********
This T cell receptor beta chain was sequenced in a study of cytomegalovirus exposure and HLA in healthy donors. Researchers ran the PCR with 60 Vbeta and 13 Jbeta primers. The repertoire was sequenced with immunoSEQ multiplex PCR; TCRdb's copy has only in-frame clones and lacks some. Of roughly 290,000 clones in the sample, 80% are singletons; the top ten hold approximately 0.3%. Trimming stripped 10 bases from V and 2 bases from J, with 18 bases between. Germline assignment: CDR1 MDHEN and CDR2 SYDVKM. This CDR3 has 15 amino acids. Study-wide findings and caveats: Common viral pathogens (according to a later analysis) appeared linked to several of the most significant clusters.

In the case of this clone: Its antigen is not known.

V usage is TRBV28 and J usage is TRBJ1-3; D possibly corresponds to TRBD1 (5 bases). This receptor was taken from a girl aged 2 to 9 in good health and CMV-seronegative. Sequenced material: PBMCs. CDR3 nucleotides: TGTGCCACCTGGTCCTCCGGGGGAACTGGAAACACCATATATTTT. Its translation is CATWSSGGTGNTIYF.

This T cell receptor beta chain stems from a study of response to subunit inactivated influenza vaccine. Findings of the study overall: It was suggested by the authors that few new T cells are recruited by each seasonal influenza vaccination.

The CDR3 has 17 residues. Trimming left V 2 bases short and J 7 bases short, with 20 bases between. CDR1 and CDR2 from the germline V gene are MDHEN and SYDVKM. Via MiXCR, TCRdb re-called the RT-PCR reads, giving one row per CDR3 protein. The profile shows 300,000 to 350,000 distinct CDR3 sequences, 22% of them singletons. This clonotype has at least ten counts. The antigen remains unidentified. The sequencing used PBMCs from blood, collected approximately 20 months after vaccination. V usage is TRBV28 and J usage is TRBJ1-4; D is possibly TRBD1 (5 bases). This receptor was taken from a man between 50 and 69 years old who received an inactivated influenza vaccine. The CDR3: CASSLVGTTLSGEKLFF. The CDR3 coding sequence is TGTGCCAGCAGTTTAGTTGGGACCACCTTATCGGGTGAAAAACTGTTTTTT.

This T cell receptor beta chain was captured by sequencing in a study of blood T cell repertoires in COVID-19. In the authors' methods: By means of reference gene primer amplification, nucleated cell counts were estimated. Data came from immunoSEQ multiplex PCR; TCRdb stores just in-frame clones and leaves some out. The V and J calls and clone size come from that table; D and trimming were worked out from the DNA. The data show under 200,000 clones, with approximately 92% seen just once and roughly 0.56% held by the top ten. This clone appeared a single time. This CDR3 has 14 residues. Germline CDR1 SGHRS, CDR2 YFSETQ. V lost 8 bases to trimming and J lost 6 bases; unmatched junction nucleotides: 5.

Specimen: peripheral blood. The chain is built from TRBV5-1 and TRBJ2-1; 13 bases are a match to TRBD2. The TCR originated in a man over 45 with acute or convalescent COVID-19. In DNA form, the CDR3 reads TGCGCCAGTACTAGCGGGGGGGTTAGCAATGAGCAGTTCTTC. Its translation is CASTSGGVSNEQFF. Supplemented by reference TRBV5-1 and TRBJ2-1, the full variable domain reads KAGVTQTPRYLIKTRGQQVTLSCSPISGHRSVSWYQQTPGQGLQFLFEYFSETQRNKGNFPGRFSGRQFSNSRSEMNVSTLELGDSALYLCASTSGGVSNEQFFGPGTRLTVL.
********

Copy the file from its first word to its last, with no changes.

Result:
This T cell receptor beta chain was sequenced in a study of cytomegalovirus exposure and HLA in healthy donors. Researchers ran the PCR with 60 Vbeta and 13 Jbeta primers. The repertoire was sequenced with immunoSEQ multiplex PCR; TCRdb's copy has only in-frame clones and lacks some. Of roughly 290,000 clones in the sample, 80% are singletons; the top ten hold approximately 0.3%. Trimming stripped 10 bases from V and 2 bases from J, with 18 bases between. Germline assignment: CDR1 MDHEN and CDR2 SYDVKM. This CDR3 has 15 amino acids. Study-wide findings and caveats: Common viral pathogens (according to a later analysis) appeared linked to several of the most significant clusters.

In the case of this clone: Its antigen is not known.

V usage is TRBV28 and J usage is TRBJ1-3; D possibly corresponds to TRBD1 (5 bases). This receptor was taken from a girl aged 2 to 9 in good health and CMV-seronegative. Sequenced material: PBMCs. CDR3 nucleotides: TGTGCCACCTGGTCCTCCGGGGGAACTGGAAACACCATATATTTT. Its translation is CATWSSGGTGNTIYF.

This T cell receptor beta chain stems from a study of response to subunit inactivated influenza vaccine. Findings of the study overall: It was suggested by the authors that few new T cells are recruited by each seasonal influenza vaccination.

The CDR3 has 17 residues. Trimming left V 2 bases short and J 7 bases short, with 20 bases between. CDR1 and CDR2 from the germline V gene are MDHEN and SYDVKM. Via MiXCR, TCRdb re-called the RT-PCR reads, giving one row per CDR3 protein. The profile shows 300,000 to 350,000 distinct CDR3 sequences, 22% of them singletons. This clonotype has at least ten counts. The antigen remains unidentified. The sequencing used PBMCs from blood, collected approximately 20 months after vaccination. V usage is TRBV28 and J usage is TRBJ1-4; D is possibly TRBD1 (5 bases). This receptor was taken from a man between 50 and 69 years old who received an inactivated influenza vaccine. The CDR3: CASSLVGTTLSGEKLFF. The CDR3 coding sequence is TGTGCCAGCAGTTTAGTTGGGACCACCTTATCGGGTGAAAAACTGTTTTTT.

This T cell receptor beta chain was captured by sequencing in a study of blood T cell repertoires in COVID-19. In the authors' methods: By means of reference gene primer amplification, nucleated cell counts were estimated. Data came from immunoSEQ multiplex PCR; TCRdb stores just in-frame clones and leaves some out. The V and J calls and clone size come from that table; D and trimming were worked out from the DNA. The data show under 200,000 clones, with approximately 92% seen just once and roughly 0.56% held by the top ten. This clone appeared a single time. This CDR3 has 14 residues. Germline CDR1 SGHRS, CDR2 YFSETQ. V lost 8 bases to trimming and J lost 6 bases; unmatched junction nucleotides: 5.

Specimen: peripheral blood. The chain is built from TRBV5-1 and TRBJ2-1; 13 bases are a match to TRBD2. The TCR originated in a man over 45 with acute or convalescent COVID-19. In DNA form, the CDR3 reads TGCGCCAGTACTAGCGGGGGGGTTAGCAATGAGCAGTTCTTC. Its translation is CASTSGGVSNEQFF. Supplemented by reference TRBV5-1 and TRBJ2-1, the full variable domain reads KAGVTQTPRYLIKTRGQQVTLSCSPISGHRSVSWYQQTPGQGLQFLFEYFSETQRNKGNFPGRFSGRQFSNSRSEMNVSTLELGDSALYLCASTSGGVSNEQFFGPGTRLTVL.